Afghan Violence Spirals Despite ‘Peace’ Agreement

Afghan Violence Spirals Despite ‘Peace’ Agreement March 9, 2020

When Trump announced that he had reached an agreement with the Taliban to withdraw American troops in exchange for a peace deal, foreign policy experts reacted with skepticism. They pointed out that it wasn’t really a peace deal, just an agreement to talk about one. Their skepticism was warranted. Since then, the Taliban has increased its violent attacks. And our own intelligence services say the Taliban won’t stop.

Credit: Martin Leng

The U.S. government has collected persuasive intelligence that the Taliban do not intend to honor the promises they have made in the recently signed deal with the United States, three American officials tell NBC News, undercutting what has been days of hopeful talk by President Donald Trump and his top aides.

“They have no intention of abiding by their agreement,” said one official briefed on the intelligence, which two others described as explicit evidence shedding light on the Taliban’s intentions.

Trump himself acknowledged that reality in extraordinary comments Friday, saying the Taliban could “possibly” overrun the Afghan government after U.S. troops withdraw.

“Countries have to take care of themselves,” Trump told reporters at the White House. “You can only hold someone’s hand for so long.” Asked if the Taliban could eventually seize power, Trump said it’s “not supposed to happen that way, but it possibly will.”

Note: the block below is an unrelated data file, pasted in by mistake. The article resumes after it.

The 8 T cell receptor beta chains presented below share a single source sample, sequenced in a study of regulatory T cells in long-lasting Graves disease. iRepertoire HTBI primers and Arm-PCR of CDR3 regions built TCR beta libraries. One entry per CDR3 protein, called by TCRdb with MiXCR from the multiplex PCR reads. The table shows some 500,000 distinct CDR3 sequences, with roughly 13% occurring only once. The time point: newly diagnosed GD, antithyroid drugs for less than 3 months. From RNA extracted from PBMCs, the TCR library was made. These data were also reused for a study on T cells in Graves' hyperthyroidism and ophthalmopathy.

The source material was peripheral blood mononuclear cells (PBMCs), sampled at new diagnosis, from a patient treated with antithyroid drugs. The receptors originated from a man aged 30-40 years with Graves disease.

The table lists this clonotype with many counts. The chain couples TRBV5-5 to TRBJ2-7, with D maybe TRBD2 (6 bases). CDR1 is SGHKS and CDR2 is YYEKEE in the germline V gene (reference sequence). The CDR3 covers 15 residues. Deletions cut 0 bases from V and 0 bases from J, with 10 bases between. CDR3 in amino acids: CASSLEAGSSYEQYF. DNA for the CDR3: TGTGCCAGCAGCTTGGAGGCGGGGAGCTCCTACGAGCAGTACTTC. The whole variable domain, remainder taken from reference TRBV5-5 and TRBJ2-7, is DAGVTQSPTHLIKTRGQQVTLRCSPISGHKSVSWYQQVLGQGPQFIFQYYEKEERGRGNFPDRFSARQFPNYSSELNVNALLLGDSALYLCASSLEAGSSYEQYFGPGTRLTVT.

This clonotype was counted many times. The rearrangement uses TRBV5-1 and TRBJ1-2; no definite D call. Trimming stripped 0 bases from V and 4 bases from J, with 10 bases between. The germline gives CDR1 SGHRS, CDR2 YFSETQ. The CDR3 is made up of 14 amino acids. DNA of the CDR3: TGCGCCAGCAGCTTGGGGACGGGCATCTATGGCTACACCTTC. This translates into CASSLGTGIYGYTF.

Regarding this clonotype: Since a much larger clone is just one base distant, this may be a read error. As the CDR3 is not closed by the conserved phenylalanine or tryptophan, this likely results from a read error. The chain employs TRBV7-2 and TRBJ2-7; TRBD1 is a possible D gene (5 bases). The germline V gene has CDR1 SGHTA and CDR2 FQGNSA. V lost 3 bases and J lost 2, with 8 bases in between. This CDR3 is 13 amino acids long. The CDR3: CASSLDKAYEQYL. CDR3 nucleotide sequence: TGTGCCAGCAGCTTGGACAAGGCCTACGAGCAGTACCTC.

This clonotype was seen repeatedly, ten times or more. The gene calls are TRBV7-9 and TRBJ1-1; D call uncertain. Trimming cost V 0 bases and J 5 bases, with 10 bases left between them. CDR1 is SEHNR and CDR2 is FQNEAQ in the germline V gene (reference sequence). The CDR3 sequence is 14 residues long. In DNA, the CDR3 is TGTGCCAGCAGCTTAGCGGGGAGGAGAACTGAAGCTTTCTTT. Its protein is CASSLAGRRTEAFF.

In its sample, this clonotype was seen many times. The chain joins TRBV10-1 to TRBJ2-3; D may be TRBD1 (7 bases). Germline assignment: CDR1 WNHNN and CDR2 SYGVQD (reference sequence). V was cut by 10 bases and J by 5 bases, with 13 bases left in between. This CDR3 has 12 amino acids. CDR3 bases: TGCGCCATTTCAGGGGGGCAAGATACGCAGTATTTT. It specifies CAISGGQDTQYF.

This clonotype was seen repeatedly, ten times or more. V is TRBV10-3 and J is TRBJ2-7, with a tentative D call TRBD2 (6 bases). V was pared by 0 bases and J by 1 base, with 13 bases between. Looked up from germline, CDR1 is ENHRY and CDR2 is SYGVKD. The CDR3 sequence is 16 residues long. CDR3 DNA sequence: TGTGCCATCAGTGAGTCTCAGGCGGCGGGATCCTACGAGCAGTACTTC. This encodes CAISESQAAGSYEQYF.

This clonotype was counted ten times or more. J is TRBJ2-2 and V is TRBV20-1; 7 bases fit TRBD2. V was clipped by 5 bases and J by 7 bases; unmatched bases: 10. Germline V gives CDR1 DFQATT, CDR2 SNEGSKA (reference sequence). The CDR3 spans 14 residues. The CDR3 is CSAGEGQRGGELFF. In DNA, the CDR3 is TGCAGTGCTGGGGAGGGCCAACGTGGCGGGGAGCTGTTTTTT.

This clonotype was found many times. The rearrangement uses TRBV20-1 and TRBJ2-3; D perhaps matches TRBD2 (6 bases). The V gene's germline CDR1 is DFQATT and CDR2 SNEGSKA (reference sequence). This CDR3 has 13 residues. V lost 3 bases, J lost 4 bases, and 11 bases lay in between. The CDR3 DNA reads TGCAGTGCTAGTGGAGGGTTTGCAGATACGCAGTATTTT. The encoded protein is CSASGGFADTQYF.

What’s happening on the ground is that the Taliban has stopped attacking American troops but ramped up its attacks on the Afghan government.

The Taliban, for their part, are now saying more clearly than ever that the peace deal signed Feb. 29 in Doha, Qatar, after 18 months of negotiations applies only to a truce with U.S. forces, not to the Afghan National Defense and Security Forces. “We signed an agreement with the Americans. But our jihad is not over,” Taliban spokesman Zabihullah Mujahid told Foreign Policy this week. “The stooges who supported the invaders during the last two decades are our enemies. This might change after additional talks but at the moment, we are still at war.”

Even before the deal in Doha was signed, skepticism among ordinary Afghans rose as they watched the elected government of Afghan President Ashraf Ghani—who is currently engaged in fight for legitimacy with his election rival, Chief Executive Abdullah Abdullah—get left out of the negotiations between U.S. Special Envoy Zalmay Khalilzad and Taliban leader Mullah Abdul Ghani Baradar. Skepticism changed to outright fear and terror as the Taliban launched dozens of military operations against Afghan forces in the last few days, killing both armed soldiers and civilians, according to the Afghan Ministry of Interior.

So Trump is basically selling out the government we set up there when we invaded and removed the Taliban from power, virtually ensuring that the Taliban will take over again. That has the Afghani people terrified at the imposition of a fundamentalist Muslim government once again and we should all be concerned that this will allow the Taliban to once again provide safe passage and coverage for Al Qaeda and, now, ISIS. This is an appalling deal that sells out American interests and the Afghani people. As one Afghani government official said, “We were thrown under the bus for a photo op and a handshake.”

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